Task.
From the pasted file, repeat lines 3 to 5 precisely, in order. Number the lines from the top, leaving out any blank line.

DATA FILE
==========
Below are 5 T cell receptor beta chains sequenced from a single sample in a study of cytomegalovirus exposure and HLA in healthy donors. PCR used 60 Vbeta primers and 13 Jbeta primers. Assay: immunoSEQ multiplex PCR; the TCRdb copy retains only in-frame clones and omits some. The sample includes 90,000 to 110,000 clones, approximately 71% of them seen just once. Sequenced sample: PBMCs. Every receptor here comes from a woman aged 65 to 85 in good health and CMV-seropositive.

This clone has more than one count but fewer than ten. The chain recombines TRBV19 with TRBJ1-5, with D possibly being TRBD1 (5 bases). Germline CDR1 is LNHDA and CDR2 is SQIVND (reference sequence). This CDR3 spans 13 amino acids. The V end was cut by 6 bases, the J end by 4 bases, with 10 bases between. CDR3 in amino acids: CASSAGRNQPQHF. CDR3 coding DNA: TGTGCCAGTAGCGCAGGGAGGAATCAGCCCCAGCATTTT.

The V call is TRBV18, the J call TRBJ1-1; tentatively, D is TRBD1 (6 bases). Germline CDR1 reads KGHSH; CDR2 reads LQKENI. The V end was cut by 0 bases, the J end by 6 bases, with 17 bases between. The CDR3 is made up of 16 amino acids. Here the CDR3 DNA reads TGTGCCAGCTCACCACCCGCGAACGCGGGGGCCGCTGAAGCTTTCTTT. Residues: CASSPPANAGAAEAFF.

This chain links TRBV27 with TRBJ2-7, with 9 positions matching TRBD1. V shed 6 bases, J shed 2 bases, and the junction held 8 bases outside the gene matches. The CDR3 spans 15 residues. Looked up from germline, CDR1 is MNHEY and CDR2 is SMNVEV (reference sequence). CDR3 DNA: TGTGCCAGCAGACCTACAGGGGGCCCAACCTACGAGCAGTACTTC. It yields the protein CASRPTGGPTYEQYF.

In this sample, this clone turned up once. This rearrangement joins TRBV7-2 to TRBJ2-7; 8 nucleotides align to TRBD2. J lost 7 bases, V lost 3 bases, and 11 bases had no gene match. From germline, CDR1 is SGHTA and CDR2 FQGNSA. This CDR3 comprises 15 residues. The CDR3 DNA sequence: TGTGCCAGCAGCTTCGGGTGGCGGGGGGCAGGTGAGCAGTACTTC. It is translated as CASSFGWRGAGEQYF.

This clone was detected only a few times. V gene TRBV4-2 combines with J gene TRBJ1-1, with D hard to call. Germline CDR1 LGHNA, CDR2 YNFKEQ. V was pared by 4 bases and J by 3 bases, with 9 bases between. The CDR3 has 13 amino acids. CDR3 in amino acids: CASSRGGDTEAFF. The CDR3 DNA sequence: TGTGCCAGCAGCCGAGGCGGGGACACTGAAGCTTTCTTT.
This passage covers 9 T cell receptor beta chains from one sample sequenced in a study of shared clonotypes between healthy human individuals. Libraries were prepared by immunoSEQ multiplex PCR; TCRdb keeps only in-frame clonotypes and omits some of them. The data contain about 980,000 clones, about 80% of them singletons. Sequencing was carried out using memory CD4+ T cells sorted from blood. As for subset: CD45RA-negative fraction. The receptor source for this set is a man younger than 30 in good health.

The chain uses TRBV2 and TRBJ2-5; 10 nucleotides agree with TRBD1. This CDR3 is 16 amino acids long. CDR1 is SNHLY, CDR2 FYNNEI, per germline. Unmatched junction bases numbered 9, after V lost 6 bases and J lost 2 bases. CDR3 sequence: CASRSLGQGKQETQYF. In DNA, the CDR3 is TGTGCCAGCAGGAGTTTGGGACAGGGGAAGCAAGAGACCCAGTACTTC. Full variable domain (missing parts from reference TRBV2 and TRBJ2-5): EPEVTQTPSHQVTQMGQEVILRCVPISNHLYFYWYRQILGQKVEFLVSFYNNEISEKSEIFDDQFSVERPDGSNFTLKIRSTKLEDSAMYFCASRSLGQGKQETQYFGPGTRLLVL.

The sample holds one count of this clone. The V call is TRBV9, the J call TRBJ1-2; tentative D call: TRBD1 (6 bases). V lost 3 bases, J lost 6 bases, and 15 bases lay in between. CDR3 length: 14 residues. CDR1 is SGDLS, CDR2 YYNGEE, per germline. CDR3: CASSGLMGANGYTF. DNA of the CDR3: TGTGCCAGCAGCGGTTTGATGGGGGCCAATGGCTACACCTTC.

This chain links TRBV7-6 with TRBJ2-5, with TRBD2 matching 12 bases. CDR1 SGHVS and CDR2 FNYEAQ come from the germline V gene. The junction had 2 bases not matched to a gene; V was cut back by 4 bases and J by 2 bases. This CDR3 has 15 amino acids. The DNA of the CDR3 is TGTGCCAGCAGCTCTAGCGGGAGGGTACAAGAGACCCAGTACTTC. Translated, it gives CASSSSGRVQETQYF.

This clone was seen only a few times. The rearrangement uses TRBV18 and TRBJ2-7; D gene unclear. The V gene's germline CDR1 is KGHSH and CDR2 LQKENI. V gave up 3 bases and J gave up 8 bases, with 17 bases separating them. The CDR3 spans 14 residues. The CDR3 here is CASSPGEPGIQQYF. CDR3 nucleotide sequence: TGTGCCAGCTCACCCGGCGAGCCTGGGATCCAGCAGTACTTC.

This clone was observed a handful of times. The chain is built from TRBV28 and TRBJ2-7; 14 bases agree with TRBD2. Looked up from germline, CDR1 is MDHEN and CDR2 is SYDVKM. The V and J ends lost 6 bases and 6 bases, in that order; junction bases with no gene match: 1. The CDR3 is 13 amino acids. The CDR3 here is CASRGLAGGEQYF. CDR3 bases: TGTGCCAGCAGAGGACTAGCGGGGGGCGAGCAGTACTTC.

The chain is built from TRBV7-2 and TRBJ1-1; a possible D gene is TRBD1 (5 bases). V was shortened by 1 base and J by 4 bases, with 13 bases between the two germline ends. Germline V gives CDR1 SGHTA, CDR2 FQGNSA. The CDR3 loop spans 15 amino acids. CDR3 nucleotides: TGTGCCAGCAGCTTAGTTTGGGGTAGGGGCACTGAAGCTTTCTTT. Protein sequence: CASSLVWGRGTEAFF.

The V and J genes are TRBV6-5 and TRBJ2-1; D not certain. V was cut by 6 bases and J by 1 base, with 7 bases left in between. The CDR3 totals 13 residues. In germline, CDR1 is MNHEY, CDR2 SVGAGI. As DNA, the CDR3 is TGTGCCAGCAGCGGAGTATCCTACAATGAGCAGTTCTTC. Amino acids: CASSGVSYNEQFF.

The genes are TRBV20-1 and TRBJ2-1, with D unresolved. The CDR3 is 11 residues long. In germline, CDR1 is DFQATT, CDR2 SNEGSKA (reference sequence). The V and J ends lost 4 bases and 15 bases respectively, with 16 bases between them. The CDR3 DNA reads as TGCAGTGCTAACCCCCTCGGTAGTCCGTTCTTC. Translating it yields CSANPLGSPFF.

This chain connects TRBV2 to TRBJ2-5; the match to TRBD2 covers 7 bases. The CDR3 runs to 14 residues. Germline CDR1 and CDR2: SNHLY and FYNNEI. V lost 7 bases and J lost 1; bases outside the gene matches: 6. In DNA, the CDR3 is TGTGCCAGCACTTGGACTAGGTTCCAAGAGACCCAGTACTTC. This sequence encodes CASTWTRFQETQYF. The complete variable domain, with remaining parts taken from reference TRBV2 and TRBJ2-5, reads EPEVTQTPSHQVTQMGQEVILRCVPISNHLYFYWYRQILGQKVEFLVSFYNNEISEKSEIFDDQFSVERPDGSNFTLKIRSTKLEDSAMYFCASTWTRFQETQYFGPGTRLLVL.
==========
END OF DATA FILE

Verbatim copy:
The V call is TRBV18, the J call TRBJ1-1; tentatively, D is TRBD1 (6 bases). Germline CDR1 reads KGHSH; CDR2 reads LQKENI. The V end was cut by 0 bases, the J end by 6 bases, with 17 bases between. The CDR3 is made up of 16 amino acids. Here the CDR3 DNA reads TGTGCCAGCTCACCACCCGCGAACGCGGGGGCCGCTGAAGCTTTCTTT. Residues: CASSPPANAGAAEAFF.

This chain links TRBV27 with TRBJ2-7, with 9 positions matching TRBD1. V shed 6 bases, J shed 2 bases, and the junction held 8 bases outside the gene matches. The CDR3 spans 15 residues. Looked up from germline, CDR1 is MNHEY and CDR2 is SMNVEV (reference sequence). CDR3 DNA: TGTGCCAGCAGACCTACAGGGGGCCCAACCTACGAGCAGTACTTC. It yields the protein CASRPTGGPTYEQYF.

In this sample, this clone turned up once. This rearrangement joins TRBV7-2 to TRBJ2-7; 8 nucleotides align to TRBD2. J lost 7 bases, V lost 3 bases, and 11 bases had no gene match. From germline, CDR1 is SGHTA and CDR2 FQGNSA. This CDR3 comprises 15 residues. The CDR3 DNA sequence: TGTGCCAGCAGCTTCGGGTGGCGGGGGGCAGGTGAGCAGTACTTC. It is translated as CASSFGWRGAGEQYF.